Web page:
Streaming you healing thoughts and love.

tearose

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I see a therapist to vent. She sees many chronic illness patients and I just can't unload it all on my family; they already worry enough.

Before my official dx, I was told it was a pituitary tumor, Parkinson's, Mitral Valve Prolapse, bi-polar disorder, and on and on. I would research each one and explore my options until the test results came in negative. After my POTS dx, I did the same, which led me here. Now, it takes a good deal more for me to worry. The doctors have to prove to me that I have whatever first, they usually can't. I spent several years looking at other mothers, wondering: "How do they do it? Why is it so easy for them and not me?" I spent a lot of my life wondering why I couldn't get to sleep at night, why I couldn't get up at the right time, why bright lights gave me such headaches, why I couldn't run like the rest of the kids.....

I finally realized that there was only one thing I DID have control over, my own attitude. I can really only do two things: breathe and adjust my thinking. Some days it just doesn't work and things stink, some days are better. The hardest part is forgiving myself for what I cannot do.

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It's been over a year now since I started blacking out and spent 22 days in the hospital being diagnosed. The longest I can spend out of bed now is about 10 minutes at a time. I'm thankful I can sit at the table to eat now, walk around my house to the living room recliner, take my dogs out, go to the bathroom on my own. Thankful, because I couldn't do these things a year ago.

Years ago I had a friend at work who was diagnosed with Hodgkins lymphoma. He was very upset and spoke of suicide. One day, he was sent up on the roof to change the parking lot lightbulbs. I was told he was up there for a long time, so I went up to see him. He was sitting on the edge, so I went over and sat with him. I said what are you doing. He told me in tears that he wanted to jump off, but was trying to figure how to land so that he died, he didn't want to just break some bones or be paralyzed and be worse. I said, you mean you could be worse than you are now? You're telling me that people are paralyzed and fighting for their lives? And you're better than them and want to throw it away?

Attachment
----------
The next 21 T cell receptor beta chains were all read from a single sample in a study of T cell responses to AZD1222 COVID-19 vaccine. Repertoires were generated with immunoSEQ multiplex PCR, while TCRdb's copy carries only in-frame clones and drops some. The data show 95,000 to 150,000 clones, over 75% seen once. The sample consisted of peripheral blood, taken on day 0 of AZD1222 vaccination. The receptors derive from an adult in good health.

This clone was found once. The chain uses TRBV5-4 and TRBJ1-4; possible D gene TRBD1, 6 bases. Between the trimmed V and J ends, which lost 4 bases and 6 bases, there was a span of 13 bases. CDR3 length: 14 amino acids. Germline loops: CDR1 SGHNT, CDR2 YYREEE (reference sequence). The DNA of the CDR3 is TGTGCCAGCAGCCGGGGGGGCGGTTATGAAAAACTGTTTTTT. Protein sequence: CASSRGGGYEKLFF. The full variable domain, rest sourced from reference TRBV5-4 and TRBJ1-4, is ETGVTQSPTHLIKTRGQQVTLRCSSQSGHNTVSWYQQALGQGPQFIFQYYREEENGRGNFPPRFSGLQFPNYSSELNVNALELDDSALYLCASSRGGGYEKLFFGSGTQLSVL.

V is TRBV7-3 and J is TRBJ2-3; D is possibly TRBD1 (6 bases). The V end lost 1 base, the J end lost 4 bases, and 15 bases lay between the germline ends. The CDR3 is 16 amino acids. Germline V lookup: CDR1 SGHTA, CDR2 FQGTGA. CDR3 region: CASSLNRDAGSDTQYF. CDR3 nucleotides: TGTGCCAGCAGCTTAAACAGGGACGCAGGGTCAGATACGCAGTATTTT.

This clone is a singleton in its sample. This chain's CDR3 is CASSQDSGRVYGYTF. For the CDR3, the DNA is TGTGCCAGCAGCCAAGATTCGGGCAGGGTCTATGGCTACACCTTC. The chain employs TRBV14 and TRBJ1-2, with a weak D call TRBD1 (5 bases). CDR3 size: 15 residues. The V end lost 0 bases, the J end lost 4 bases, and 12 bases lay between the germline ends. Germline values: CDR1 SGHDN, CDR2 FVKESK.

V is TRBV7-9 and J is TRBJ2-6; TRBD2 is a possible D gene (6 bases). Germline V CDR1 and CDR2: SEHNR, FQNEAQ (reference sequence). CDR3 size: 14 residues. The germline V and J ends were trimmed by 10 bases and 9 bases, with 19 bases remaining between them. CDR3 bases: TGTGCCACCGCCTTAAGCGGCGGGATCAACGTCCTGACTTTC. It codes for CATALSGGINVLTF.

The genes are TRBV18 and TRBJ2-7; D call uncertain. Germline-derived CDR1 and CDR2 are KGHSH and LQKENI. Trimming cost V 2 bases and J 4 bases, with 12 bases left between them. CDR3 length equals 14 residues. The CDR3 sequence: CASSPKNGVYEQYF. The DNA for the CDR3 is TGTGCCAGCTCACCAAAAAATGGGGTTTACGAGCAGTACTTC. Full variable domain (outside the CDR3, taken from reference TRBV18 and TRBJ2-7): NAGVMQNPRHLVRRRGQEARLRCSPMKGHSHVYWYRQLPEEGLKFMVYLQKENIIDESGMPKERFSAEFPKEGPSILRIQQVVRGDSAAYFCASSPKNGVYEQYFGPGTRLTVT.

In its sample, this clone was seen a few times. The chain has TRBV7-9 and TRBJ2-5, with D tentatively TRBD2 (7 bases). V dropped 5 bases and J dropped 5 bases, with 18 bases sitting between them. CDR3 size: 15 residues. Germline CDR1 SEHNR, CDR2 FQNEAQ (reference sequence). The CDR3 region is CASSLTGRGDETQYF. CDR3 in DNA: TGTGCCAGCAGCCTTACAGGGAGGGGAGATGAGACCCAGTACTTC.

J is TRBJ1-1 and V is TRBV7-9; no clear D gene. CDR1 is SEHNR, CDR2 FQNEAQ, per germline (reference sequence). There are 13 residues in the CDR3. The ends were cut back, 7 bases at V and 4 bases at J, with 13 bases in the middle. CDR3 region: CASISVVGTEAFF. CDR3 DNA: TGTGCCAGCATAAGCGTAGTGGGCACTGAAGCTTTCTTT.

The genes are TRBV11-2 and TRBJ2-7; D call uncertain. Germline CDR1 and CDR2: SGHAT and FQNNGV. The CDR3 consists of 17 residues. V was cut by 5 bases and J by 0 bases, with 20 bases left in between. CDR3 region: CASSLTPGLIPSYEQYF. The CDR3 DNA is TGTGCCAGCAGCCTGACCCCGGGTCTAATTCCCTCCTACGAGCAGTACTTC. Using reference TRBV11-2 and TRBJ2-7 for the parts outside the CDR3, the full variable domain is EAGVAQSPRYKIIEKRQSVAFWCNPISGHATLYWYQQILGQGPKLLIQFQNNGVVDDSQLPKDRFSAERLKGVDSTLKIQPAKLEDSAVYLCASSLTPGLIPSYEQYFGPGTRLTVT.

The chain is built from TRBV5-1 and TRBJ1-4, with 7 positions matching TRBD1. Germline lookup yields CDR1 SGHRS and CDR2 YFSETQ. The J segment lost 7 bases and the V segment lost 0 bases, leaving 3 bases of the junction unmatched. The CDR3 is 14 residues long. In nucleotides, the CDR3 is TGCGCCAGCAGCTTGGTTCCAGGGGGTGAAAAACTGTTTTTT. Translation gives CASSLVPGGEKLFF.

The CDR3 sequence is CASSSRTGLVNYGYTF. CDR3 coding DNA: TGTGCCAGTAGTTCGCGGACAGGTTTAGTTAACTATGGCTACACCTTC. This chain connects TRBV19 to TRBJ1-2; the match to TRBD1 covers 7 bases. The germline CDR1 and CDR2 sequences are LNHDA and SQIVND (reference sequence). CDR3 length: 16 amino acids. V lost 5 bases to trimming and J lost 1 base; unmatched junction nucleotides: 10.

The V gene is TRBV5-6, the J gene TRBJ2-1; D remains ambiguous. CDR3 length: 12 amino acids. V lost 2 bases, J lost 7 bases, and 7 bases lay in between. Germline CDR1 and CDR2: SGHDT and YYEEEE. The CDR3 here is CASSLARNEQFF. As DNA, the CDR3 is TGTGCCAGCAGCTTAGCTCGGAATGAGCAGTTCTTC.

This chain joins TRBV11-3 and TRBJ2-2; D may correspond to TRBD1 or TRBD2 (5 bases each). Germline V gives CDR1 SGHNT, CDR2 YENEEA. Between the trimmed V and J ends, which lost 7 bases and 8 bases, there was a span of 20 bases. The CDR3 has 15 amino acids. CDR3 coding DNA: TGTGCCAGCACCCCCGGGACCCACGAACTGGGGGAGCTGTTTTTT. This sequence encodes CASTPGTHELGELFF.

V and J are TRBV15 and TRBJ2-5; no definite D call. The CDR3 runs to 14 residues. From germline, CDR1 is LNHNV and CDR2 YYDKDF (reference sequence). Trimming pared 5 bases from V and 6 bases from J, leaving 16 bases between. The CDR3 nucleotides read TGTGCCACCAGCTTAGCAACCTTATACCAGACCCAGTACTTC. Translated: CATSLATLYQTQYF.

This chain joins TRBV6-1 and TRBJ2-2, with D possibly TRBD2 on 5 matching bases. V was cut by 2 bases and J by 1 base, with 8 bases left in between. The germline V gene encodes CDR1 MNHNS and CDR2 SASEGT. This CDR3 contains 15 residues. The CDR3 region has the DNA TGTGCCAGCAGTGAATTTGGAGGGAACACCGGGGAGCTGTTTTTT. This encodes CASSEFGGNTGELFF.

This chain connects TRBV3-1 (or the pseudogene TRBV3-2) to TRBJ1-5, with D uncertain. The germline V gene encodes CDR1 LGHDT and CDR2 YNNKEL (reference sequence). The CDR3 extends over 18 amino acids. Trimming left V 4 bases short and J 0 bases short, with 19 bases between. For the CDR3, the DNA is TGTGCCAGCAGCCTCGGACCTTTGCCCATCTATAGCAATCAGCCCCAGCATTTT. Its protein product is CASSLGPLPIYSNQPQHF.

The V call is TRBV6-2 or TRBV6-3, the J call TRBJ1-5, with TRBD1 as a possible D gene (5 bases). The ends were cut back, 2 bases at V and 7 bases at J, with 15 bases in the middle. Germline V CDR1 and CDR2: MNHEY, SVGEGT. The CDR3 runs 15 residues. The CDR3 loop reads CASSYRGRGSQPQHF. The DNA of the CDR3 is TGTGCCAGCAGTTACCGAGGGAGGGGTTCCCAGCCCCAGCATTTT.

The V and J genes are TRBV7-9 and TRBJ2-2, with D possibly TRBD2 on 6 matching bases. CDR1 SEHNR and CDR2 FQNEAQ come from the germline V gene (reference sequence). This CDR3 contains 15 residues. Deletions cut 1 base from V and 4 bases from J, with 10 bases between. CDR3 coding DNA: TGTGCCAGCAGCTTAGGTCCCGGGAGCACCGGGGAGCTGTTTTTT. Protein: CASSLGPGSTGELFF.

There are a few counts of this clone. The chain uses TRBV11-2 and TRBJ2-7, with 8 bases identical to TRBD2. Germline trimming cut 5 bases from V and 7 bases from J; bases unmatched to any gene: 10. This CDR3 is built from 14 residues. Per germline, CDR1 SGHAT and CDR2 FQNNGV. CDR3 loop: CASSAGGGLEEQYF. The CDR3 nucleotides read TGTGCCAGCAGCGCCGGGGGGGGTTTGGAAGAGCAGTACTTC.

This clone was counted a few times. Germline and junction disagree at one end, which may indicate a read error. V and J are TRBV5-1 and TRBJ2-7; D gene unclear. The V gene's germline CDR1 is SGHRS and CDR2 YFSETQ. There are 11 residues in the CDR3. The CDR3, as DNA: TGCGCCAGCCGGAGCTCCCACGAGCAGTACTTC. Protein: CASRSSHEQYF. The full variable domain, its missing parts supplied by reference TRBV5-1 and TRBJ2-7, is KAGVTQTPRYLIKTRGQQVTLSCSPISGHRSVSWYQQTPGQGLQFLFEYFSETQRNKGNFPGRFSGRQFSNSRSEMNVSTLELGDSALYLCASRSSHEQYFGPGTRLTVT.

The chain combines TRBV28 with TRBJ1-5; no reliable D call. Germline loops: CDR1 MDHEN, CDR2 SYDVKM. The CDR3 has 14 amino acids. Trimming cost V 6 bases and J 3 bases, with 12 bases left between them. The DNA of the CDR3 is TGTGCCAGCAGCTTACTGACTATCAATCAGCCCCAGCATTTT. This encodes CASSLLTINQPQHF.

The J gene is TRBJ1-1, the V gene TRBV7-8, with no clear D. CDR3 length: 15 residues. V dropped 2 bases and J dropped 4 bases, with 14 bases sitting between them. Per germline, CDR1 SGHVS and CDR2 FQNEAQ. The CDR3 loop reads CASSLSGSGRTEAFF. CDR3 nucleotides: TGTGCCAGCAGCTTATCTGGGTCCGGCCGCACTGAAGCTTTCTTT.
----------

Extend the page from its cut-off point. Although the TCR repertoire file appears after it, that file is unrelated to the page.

I think it's called tough love, but I tried to get him to understand that you have to make the best of your situation, and it worked and he's still one of my best friends. He has beaten Hodgkins, married and had a beautiful baby daughter this year.

So that brings us to today, somedays I feel I have nothing to contribute to this world anymore, I'm a burden on my family, and I can't get out of my own way. But life is too precious to take lightly.

Suicide is forever, you're not just throwing away today, you're throwing away the rest of your life. You're going to miss a lot of good times, good days and good people who deserve to still have YOU in their life.

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I always try to find the blessing in every situation and crisis. And even if it might seem at first if there is none, it always turns out that there is one. Before i was sick, i took things for granted. I just got up, walked wherever i wanted. I did my sports, went on marathons and besides my full time job, i also was an aerobic instructor in the evenings. Now since iam not able to do these things anymore i look back and am thankfull that at least i once experienced these things. The memories are inside of me, i can remember them clearly, i can feel them i can even "smell" them sometimes. In my opinion every situation in life is a challenge which we can learn something out of and that nothing happens without a reason. Having this illness tought me to be thankfull for the little things in life. I get excited about silly little things now, now i appreciate situations that before i wasnt even aware of. I try to learn as much as i can out of suffering with POTS, just as if i was researching this illness in every subject to learn and help other people with my experience.

I believe this illness was given to me to teach me many things. Iam looking forward to the future and wonder if my destiny is to be healed. When and if i become healed, i will use this experience to help others who are struggling through illness.

My way of dealing with POTS didnt just happen over night either. It took many years of not knowing what was wrong with me, fighting it, and all the rest of it. Learning Is always a process. Its important to let all your feelings out, its ok to cry to even scream thats all part of dealing with this. I wish you all the best and please try to find the blessings in your current situation.